“I think I’m going to close the restaurants today.”
Renowned chef Mark Ellman’s voice was filled with emotion as he pondered the announcement he would make to his 140 employees at Frida’s Mexican Beach House and Honu Seafood, his family-owned Lahaina restaurants, Tuesday afternoon. MauiTime’s conversation with the restaurateur preceded Governor Ige’s directive to close all dine-in service at restaurants, which was announced later that day.
In a letter to Mayor Michael Victorino that afternoon, Ellman wrote: “I have made a very difficult decision to close both my restaurants… after dinner service tonight. My family and I believe to do our part to flatten the virus curve is more important than anything. And not to endanger any of our employees with getting sick. Mr. Mayor, we are extremely sad we are putting our employees in financial crisis. We do not want our Kupuna to get sick. We plan on reopening.”
Ellman is no stranger to the business; he’s been a successful chef and restaurant owner on Maui for more than 30 years. That deep experience makes his angst over the current COVID-19 (coronavirus) crisis all the more sobering when considering the issues faced by the island’s restaurant industry.
Ellman said his restaurants will stay open for a “small dinner menu” of take-out items. “If we could make the to-go food a reality – if you’re tired of cooking frozen food or whatever – then we could add a little positiveness to what 100 percent of us are going through. So maybe doing that would save about 25 employees. But if no one orders food, obviously we’ll have to lay off the rest of our employees and close completely and then try to negotiate a rent release with our landlord.”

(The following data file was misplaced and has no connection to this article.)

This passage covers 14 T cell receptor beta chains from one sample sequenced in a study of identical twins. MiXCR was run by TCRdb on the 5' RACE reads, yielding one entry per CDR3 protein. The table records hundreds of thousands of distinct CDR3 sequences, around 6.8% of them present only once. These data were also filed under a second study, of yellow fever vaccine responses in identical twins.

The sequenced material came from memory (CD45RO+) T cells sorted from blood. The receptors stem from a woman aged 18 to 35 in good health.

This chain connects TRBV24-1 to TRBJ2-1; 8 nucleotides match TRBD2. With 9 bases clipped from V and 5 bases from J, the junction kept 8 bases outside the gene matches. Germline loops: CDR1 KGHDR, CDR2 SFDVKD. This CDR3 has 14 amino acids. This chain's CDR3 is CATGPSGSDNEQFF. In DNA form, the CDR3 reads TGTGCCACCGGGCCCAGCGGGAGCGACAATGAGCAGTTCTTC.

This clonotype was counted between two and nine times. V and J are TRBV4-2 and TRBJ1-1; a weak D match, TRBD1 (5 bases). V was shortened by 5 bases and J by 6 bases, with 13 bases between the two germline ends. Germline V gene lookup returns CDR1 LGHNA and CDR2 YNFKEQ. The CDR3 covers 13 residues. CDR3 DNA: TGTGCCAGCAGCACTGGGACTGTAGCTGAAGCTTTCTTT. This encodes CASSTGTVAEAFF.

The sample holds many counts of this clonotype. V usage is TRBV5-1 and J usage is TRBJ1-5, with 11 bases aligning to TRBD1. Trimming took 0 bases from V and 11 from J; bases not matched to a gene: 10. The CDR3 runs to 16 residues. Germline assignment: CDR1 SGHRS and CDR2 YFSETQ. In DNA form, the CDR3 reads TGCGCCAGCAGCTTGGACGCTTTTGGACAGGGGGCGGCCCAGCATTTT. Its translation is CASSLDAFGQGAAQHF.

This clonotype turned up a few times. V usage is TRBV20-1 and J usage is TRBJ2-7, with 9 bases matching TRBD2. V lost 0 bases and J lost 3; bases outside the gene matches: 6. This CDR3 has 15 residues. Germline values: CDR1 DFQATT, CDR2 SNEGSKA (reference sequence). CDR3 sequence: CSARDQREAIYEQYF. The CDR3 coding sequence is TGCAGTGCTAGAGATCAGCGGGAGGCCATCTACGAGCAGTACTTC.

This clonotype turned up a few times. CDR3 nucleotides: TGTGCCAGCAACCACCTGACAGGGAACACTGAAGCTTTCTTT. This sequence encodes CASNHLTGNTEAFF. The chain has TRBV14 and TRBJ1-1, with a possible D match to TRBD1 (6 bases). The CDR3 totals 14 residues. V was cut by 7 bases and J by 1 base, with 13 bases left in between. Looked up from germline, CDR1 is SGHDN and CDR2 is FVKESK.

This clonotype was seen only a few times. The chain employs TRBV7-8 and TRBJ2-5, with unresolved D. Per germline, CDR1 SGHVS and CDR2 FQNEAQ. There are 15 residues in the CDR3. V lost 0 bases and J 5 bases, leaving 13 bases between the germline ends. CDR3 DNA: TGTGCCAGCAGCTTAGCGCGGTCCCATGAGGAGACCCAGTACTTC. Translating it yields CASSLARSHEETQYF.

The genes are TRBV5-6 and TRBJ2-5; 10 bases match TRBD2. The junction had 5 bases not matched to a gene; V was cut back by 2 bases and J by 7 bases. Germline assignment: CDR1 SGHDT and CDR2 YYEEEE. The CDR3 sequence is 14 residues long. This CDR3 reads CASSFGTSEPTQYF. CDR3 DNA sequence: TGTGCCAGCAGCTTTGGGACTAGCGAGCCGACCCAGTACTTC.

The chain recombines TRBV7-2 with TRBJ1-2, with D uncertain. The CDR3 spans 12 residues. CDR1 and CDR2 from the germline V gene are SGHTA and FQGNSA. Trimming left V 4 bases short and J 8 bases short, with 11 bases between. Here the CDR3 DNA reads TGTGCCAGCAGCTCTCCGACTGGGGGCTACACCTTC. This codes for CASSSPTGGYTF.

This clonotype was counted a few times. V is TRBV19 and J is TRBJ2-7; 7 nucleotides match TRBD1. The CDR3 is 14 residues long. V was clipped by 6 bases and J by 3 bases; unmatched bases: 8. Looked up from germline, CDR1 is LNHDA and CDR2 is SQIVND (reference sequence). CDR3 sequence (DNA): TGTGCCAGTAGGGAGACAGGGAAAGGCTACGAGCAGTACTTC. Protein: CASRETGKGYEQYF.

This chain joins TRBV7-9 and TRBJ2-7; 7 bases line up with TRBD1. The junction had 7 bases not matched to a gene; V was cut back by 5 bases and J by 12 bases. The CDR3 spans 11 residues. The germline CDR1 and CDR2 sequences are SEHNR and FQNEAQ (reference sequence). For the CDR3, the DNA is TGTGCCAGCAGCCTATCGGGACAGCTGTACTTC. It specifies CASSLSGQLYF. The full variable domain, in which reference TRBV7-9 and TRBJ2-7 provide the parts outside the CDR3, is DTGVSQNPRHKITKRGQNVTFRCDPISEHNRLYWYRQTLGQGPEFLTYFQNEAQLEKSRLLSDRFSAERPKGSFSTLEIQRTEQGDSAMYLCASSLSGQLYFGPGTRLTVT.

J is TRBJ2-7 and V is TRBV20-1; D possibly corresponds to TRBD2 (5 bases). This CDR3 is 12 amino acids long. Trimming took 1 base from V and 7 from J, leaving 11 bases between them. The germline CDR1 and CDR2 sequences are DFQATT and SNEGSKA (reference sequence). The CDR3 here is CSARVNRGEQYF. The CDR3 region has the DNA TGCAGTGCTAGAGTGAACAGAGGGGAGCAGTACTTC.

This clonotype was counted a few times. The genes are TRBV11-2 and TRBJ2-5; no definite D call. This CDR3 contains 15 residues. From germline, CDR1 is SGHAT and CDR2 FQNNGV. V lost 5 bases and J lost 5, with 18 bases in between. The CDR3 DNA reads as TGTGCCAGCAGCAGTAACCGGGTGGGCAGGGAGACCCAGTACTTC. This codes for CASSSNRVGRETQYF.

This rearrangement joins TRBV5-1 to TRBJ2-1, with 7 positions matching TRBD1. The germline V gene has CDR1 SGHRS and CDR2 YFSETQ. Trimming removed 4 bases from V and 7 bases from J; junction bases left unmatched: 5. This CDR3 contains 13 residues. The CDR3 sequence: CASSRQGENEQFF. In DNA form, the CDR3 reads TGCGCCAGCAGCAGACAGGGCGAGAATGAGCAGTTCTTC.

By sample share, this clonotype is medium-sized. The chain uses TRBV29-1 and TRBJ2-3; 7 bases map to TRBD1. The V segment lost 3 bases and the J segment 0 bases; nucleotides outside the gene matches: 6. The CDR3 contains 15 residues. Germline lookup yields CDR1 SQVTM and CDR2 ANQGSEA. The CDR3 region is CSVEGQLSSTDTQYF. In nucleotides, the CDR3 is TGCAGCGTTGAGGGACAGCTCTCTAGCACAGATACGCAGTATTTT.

Although Ellman acknowledged that business had fallen below the break-even point during the past few days, it was clear that his employees’ well-being was weighing most heavily on him. “At face value it seems like a horrible decision but it may be the kindest decision,” he said. “To get all my people on unemployment as fast as possible, so they can figure out their lives. It won’t do anybody any good if I try to stay open and then go bankrupt.”
Ellman said he currently pays $570 a month for each employee’s health insurance. “I can COBRA them (a health insurance program that allows an eligible employee continued benefit),” he said. “But they’ll still have to pay that amount out-of-pocket, unless the governor decrees something else.”
“No one’s going to understand it,” he said glumly, “but I feel we have this duty to make this decision. To not be part of what spreads this fire any further. It’s just a matter of time and we don’t want to be Italy. It’s the right thing to do.”
Photo courtesy Sean Hower